The results can be seen in the following image, which shows every variation of every system image that you'll come across in-game:

All system images in NES Elite

If you want to see what all the individual system images look like, check out the system images folder in the accompanying repository. You can also find Python scripts that implement the unpacking process and combine the results into image files.

Commander ranks
---------------

The commander images shown on the Status Mode screen are based on combat rank, cash level and legal status. The style of headshot is calculated in the GetHeadshotType routine, using a formula that gives the lower rank images more variation, specifically when it comes to reacting to danger.

It works like this. We take the current combat rank in TALLY(1 0) and reduce it to a value of 0 for Harmless to 8 for Elite (see the deep dive on combat rank for more about the TALLY variable). We then calculate another value based on the ship's condition, to give 0 for docked and green conditions, 1 for yellow and 2 for red. We then calculate following index value:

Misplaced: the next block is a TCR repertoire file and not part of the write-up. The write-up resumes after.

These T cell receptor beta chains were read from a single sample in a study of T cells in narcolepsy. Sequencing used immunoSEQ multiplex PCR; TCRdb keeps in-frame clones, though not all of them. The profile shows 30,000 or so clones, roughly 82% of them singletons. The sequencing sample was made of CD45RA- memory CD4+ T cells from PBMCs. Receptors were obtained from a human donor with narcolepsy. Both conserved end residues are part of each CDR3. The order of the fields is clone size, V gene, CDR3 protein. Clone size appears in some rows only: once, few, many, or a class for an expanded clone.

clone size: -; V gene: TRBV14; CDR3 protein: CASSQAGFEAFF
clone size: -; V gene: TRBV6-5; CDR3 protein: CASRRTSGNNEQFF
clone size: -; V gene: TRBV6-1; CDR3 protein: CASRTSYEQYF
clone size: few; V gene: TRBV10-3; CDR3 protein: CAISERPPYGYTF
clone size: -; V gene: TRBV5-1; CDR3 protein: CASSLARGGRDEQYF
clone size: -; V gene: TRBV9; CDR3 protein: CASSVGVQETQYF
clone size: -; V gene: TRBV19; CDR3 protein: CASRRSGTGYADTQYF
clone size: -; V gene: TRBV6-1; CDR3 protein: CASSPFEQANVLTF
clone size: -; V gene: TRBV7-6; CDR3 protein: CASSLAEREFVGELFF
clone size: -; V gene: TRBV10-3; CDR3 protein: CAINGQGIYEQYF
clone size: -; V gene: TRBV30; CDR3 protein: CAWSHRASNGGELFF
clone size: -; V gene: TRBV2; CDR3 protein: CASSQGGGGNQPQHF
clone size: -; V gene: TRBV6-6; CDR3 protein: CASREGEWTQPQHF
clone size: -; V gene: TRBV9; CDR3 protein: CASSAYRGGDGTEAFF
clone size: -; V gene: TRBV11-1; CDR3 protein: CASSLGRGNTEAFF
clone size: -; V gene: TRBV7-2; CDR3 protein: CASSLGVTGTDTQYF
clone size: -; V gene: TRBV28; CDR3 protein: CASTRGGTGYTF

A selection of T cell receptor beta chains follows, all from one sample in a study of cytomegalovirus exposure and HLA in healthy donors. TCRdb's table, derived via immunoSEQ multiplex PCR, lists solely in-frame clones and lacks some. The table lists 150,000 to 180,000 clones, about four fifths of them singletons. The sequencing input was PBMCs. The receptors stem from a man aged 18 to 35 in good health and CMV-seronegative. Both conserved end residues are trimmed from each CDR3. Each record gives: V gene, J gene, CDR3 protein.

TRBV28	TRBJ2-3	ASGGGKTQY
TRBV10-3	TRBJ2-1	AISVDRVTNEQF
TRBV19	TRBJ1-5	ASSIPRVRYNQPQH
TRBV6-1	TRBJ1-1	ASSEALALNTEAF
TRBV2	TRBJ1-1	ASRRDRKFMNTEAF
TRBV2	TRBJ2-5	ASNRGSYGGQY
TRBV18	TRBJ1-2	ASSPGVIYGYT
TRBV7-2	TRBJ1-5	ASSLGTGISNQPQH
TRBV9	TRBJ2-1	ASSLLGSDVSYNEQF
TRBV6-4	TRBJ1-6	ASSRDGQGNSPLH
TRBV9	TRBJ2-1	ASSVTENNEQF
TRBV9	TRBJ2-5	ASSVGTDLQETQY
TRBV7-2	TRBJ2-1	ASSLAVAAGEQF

3 * rank + condition

This is used as an index into the headShotsByRank table to fetch the final commander image number to display, which is a value from 0 to 13 that corresponds to the faceImage0 to faceImage13 and headImage0 to headImage13 images.

The headShotsByRank is designed so that the ship's condition makes lower-rank commanders appear scared in dangerous conditions. In the following, the top row shows a Harmless commander reacting to danger, with the status condition going from green to yellow to red as we go from left to right. The middle row shows a Mostly Harmless pilot, while the bottom row is a commander with combat rank Poor:

Scared commander images in NES Elite